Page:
Monday, December 2, 2013

Girls with blue hair, or Make up is evil pt 2

When I wrote my first post on make-up and YA almost a year ago, I was struck by how unfair and naïve the whole “inner beauty thumps all” argument is. With its unnecessary emphasis on the desperation of the girls wearing mascara and foundation, it seemed like the whole industry was trying to overcompensate for a materialistic culture that undermines women’s self-esteem. In fact, I was so focused on the economic unfairness, I completely overlooked what happens when you swing too far into the other way.

Picture  this – a girl with blue hair, sparkly tights, and a vintage bicycle. Or a girl who changes her looks every day, going from one drastic end to the other. Or how about one that wears only ironic T-shirts and red lipstick.

Yeah. I’m talking about MPDGs. Again.

Did you know that less than 13 years ago, excessive make-up use was considered a sign of a mental illness? Liz Frost has a very interesting essay on “Doing Looks” in “Women’s Bodies”, a 1999 collection which focuses on different ways in which women can experience their corporeality. (Because the body is more than just a meaty carcass we’re lugging around, as we already know.) Frost focuses on the ways in which women can use make-up and fashion to help their mental health, through role-playing and fun, and points out a sad, sad fallacy:

A woman who didn’t do enough for herself was scolded for letting herself go. But a woman who experimented too much with make-up was considered to be “crying for attention” and “crazy.”

(I really, really wish we could have left this way of thinking back in 1999. Alas, someone must have packed it up. I distinctly remember an instance a little over a year ago when a beautician scolded me for not acting girlier and not looking after myself. Apparently, that was the reason why I had facial hair, as opposed to… hm, human biology.)

Another very painful fact that Frost discusses is the fact that women’s beauty is always passive – she appears slim and pretty and elegant, but as soon as she’s seen putting effort (either through exercise, dieting, or obvious make-up,) someone jumps down her throat for being either a desperate slut, or a victim in desperate need of an intervention. The only difference between 1999 and 2013 is that nowadays, we learned that being mean to people with mental health issues is wrong, so we turned the tide and are now fetishizing them.

I mean, come on. Manic pixie dream girls? It’s like we’re not even trying to hide it.

Unlike the lilly-white and beautiful inside-and-out heroines of YA who cringe at the very mention of make-up, the MPDG not only knows her way around an eyelash curler, she can even be seen using it without drawing comment. She’s also allowed to be sexually promiscuous, or at least sexually active, but that never struck me as particularly skeezy until I realised she is the only character in YA (besides from the slutty cheerleaders, of course) who can, and is even expected to, have sex.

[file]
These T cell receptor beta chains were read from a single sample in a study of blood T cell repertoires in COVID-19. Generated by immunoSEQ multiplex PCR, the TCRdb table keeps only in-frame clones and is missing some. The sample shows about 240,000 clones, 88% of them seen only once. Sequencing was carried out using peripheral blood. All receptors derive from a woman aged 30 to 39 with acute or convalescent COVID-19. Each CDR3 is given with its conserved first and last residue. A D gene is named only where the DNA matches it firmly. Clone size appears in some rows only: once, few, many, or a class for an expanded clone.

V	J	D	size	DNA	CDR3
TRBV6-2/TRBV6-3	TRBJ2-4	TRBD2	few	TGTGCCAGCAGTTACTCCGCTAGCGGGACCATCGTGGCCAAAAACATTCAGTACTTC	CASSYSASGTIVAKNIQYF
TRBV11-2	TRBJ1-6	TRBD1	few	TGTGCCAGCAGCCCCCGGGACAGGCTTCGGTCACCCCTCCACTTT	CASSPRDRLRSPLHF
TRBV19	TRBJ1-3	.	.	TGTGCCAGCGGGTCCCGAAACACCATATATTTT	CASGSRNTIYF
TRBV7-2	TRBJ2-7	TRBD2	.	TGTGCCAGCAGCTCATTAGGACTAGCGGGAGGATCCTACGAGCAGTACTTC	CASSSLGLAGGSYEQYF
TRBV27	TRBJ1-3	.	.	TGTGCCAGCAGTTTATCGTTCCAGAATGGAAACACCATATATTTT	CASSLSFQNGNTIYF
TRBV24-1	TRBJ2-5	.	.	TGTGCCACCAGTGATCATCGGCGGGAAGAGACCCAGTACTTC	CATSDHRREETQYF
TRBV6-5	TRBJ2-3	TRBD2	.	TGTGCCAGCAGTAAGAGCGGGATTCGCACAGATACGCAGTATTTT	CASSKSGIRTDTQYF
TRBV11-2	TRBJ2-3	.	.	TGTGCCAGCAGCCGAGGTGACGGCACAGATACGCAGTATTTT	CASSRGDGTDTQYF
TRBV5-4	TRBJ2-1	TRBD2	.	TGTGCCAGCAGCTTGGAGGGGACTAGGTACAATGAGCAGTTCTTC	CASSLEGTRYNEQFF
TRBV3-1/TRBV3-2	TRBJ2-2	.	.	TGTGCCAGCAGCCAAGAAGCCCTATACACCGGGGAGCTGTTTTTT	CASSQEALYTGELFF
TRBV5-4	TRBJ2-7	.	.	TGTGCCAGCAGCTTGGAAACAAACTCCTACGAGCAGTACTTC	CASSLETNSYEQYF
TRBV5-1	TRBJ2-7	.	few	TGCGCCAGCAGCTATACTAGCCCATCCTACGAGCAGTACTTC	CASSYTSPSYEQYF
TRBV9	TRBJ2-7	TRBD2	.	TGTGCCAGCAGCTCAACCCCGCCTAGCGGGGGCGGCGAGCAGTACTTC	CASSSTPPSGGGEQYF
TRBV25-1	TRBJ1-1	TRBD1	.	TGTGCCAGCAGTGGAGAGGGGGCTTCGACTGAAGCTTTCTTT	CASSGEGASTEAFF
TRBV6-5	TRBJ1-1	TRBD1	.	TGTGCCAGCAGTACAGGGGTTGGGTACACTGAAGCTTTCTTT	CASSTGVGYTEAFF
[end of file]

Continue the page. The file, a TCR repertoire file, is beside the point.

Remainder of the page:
I’m generalising this here, but is there a book with a MPDG character who is not, in some way, sexually active. Who, in fact, makes a big deal about not having sex. Thinking back on the books I’ve read, it’s not always outright stated that this character has sex, but I always, on some level, thought that she was, simply because she didn’t seem to care about social norms. Am I the only one? Or did others feel that way too?

Perhaps the reason I always thought that the MPDG has sex is because, more often than not, she is not the main character, but the subject of another one’s thoughts. (And that person is usually a guy who wants to get romantically involved with her. And not in a completely chaste way either. Because there is no way a guy can like a girl without wanting to boink her, amirite?) Rare are the books where we see things from her point of view.

(I can’t help but think back to “Paper Towns”, and Margot’s breakdown at the end. I used to think that she deserved no sympathy. Now my heart bleeds for her because she was reduced to childish antics to feel like her life made sense, only to then be scolded and berated by everyone around her. Because she’s wrong and they’re right and shame her for lashing out in the only way she knew.)

(I really need to re-read that book.)

When we do see that point of view, though, it’s a very positive one. I’ve already talked about Adorkable and how much I like the representations there. Jeane is a de-facto MPDG, and there is the obligatory “unconventional family/ sad backstory/ normalicy breakdown” plot thrown in there, BUT!

But, Jeane is not a MPDG solely because she has some baggage. And Michael, bless him, is not her pretty boy saviour, because Jeane’s quirkiness (her style, her clothes, her hair, even her attitude) are portrayed as good, interesting parts of who she is. Her fashion sense and excitement are not a cry for help, nor are they a coping mechanism – they’re just what she is. And yes, she does lose them, briefly, but she finds them out again with a little help from her friends.

See, what I love about Adorkable is not that it subverts tropes (although it does that too,) but that it makes a good case about being unapologetically different. And that you don’t have to compromise your sense of self in order to belong somewhere. That’s a pretty powerful message which we don’t usually get. 

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